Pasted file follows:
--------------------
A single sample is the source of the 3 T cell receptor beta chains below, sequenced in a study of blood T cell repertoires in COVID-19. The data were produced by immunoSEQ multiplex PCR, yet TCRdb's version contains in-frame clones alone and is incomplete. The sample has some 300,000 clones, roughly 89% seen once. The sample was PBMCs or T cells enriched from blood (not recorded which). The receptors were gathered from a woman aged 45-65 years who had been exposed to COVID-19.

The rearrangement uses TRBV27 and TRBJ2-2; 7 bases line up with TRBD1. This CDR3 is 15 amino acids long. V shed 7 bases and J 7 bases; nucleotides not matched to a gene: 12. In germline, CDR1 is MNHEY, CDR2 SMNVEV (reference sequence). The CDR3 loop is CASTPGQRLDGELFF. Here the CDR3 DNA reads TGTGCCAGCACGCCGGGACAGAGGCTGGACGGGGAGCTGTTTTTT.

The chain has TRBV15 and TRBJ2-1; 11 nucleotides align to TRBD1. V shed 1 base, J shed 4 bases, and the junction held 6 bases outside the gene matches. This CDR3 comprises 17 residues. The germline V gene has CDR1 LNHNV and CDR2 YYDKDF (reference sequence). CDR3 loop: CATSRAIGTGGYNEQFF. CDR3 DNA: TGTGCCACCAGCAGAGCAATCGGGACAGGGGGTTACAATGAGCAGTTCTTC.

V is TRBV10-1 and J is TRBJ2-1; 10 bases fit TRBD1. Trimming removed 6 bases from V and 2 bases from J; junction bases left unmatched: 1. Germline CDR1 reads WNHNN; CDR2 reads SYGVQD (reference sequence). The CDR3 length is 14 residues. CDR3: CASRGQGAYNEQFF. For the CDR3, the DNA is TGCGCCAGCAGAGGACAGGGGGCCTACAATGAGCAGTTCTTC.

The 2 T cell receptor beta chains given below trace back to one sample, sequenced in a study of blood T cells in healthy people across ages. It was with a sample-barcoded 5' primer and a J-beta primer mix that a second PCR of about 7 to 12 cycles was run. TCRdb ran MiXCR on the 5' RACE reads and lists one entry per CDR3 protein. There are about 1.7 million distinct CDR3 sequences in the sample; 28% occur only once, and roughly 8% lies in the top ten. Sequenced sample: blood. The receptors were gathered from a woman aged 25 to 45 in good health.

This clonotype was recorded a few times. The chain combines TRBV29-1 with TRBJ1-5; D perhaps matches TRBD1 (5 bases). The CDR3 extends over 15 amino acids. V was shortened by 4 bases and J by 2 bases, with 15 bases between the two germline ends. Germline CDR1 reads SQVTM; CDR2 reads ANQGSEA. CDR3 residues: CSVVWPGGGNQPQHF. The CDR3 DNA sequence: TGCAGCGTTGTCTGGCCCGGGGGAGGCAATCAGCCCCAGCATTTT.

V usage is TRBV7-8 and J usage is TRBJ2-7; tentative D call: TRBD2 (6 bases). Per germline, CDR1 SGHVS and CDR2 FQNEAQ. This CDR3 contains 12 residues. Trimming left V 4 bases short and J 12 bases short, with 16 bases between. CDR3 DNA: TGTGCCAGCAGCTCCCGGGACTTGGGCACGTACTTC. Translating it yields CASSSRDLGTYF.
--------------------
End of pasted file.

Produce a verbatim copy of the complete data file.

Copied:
A single sample is the source of the 3 T cell receptor beta chains below, sequenced in a study of blood T cell repertoires in COVID-19. The data were produced by immunoSEQ multiplex PCR, yet TCRdb's version contains in-frame clones alone and is incomplete. The sample has some 300,000 clones, roughly 89% seen once. The sample was PBMCs or T cells enriched from blood (not recorded which). The receptors were gathered from a woman aged 45-65 years who had been exposed to COVID-19.

The rearrangement uses TRBV27 and TRBJ2-2; 7 bases line up with TRBD1. This CDR3 is 15 amino acids long. V shed 7 bases and J 7 bases; nucleotides not matched to a gene: 12. In germline, CDR1 is MNHEY, CDR2 SMNVEV (reference sequence). The CDR3 loop is CASTPGQRLDGELFF. Here the CDR3 DNA reads TGTGCCAGCACGCCGGGACAGAGGCTGGACGGGGAGCTGTTTTTT.

The chain has TRBV15 and TRBJ2-1; 11 nucleotides align to TRBD1. V shed 1 base, J shed 4 bases, and the junction held 6 bases outside the gene matches. This CDR3 comprises 17 residues. The germline V gene has CDR1 LNHNV and CDR2 YYDKDF (reference sequence). CDR3 loop: CATSRAIGTGGYNEQFF. CDR3 DNA: TGTGCCACCAGCAGAGCAATCGGGACAGGGGGTTACAATGAGCAGTTCTTC.

V is TRBV10-1 and J is TRBJ2-1; 10 bases fit TRBD1. Trimming removed 6 bases from V and 2 bases from J; junction bases left unmatched: 1. Germline CDR1 reads WNHNN; CDR2 reads SYGVQD (reference sequence). The CDR3 length is 14 residues. CDR3: CASRGQGAYNEQFF. For the CDR3, the DNA is TGCGCCAGCAGAGGACAGGGGGCCTACAATGAGCAGTTCTTC.

The 2 T cell receptor beta chains given below trace back to one sample, sequenced in a study of blood T cells in healthy people across ages. It was with a sample-barcoded 5' primer and a J-beta primer mix that a second PCR of about 7 to 12 cycles was run. TCRdb ran MiXCR on the 5' RACE reads and lists one entry per CDR3 protein. There are about 1.7 million distinct CDR3 sequences in the sample; 28% occur only once, and roughly 8% lies in the top ten. Sequenced sample: blood. The receptors were gathered from a woman aged 25 to 45 in good health.

This clonotype was recorded a few times. The chain combines TRBV29-1 with TRBJ1-5; D perhaps matches TRBD1 (5 bases). The CDR3 extends over 15 amino acids. V was shortened by 4 bases and J by 2 bases, with 15 bases between the two germline ends. Germline CDR1 reads SQVTM; CDR2 reads ANQGSEA. CDR3 residues: CSVVWPGGGNQPQHF. The CDR3 DNA sequence: TGCAGCGTTGTCTGGCCCGGGGGAGGCAATCAGCCCCAGCATTTT.

V usage is TRBV7-8 and J usage is TRBJ2-7; tentative D call: TRBD2 (6 bases). Per germline, CDR1 SGHVS and CDR2 FQNEAQ. This CDR3 contains 12 residues. Trimming left V 4 bases short and J 12 bases short, with 16 bases between. CDR3 DNA: TGTGCCAGCAGCTCCCGGGACTTGGGCACGTACTTC. Translating it yields CASSSRDLGTYF.